“The World Needs People to Do Good Things”

By Malika Loehrlein *, Photos by Hiroo Suzuki **

September 30, 2010

           Fran Quigley is a visiting professor of law at the Indiana University School of Law – Indianapolis.  In addition to teaching, he has been very involved with public interest works.  For example, he co-founded the Legal Aid Centre of Eldoret (LACE), a human rights law clinic devoted to representing HIV-positive individuals in western Kenya. He has also served as an executive director of the American Civil Liberties Union (ACLU) of Indiana, and is currently a staff attorney at Indiana Legal Services (ILS).  Additionally, he is a journalist and writes a bi-weekly column for the Indianapolis Star.   

            Professor Quigley received his B.A. from Hanover College, where he majored in English. He earned his J.D. from the Indiana University School of Law – Indianapolis, where he now teaches.  Professor Quigley first became interested in the legal profession as a teenager in high school. Inspired by his oldest brother, who was a public interest lawyer and a professor, Professor Quigley wanted to be able to help people and saw that a law degree would allow him to do that.  After earning his J.D., Professor Quigley found that the degree was flexible enough for him to work not only in the legal profession, but also in journalism as well as the global poverty and global health fields.

            Professor Quigley spent his first year as a law student at the Indiana University School of Law – Bloomington (now the Indiana University Maurer School of Law) and then transferred to the Indiana University School of Law – Indianapolis, located in his hometown.  “I saw the light,” he joked, and then more seriously explained that what drew him to Indy was the job opportunities.  While attending school, he worked for the state public defender’s office and the Indiana Court of Appeals, both before graduation. “That’s the kind of experience that very few law schools can give you,” he said.

            Of all the changes that have occurred to the Indiana University School of Law – Indianapolis since he was a student, Professor Quigley said the biggest improvement in his opinion is that the school has become much more international. From study abroad programs, to the curriculum, to the student body, the school has become more international in every respect. His favorite part about teaching where he once studied is being able to see the enthusiasm of current law students who are trying to make the world a better place.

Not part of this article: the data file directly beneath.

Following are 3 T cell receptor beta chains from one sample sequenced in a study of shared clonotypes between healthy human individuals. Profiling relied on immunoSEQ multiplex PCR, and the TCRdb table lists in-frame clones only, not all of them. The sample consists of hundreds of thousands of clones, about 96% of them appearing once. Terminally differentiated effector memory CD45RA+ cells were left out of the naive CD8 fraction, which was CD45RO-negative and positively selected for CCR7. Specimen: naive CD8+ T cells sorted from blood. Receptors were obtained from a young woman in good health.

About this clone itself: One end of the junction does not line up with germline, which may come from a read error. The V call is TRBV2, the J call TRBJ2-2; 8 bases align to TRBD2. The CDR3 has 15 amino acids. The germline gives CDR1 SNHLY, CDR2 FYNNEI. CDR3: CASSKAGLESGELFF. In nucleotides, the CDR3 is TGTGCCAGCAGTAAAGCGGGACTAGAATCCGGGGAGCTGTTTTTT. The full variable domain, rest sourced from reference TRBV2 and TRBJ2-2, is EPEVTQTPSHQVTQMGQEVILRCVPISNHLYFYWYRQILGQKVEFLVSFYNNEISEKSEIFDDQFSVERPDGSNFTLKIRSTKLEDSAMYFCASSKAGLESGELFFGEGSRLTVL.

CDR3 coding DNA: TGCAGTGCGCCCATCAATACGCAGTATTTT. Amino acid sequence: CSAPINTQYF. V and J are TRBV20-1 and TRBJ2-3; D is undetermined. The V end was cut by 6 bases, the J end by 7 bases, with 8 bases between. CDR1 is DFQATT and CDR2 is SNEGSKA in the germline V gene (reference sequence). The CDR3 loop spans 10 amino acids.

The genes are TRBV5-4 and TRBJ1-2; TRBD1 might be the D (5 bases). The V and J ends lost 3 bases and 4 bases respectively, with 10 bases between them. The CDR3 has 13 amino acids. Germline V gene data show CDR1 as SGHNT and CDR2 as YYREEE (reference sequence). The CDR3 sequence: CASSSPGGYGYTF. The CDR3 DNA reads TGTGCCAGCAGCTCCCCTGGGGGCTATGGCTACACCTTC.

Professor Quigley’s inspiration for doing public interest work is simple: “Frankly, it’s fun,” he said.  Rather than choose a particular case as his most memorable one, he described each case in which he has been able to use his degree and training to help someone as a privilege. “Every time I’m lucky enough to be a part of a case like that, it’s as much as I could ever ask for.”

            The advice that Professor Quigley would give to current law students is to “follow your passion,” even if there may not be an immediate payoff.  “If you really like to do a certain kind of work,” he said, “even if it doesn’t immediately reward you in a way that is sufficient, I think eventually it will.” He pointed out that a law degree is flexible, even for those who may be interested in work outside of the legal field, recalling his own career which did not always necessarily fall under the lawyer category.  “The world needs people to do good things, and so if you follow your passion, I think that it eventually will lead you to a happy and fulfilling career.”


            On Wednesday, October 6, 2010, from 4:30pm-5:30pm, Professor Quigley will be speaking at an event for the Asian Law Students Association. His topic is titled "International Law and the 'War on Terror': Bad Guys Make Bad Law," which is a play on the old saying that "bad facts make bad law." He will be discussing the U.S.-led war on terror and how the pursuit of "bad guys" has unfortunately caused the U.S. to make some bad law, as well as some proposed solutions for how to solve this problem.

* Malika Loehrlein is a 2L at Indiana University School of Law – Indianapolis and an active member of the Asian Law Students Association.

** Hiroo Suzuki is the IT-in-Chief of the Asian Law Students Association.


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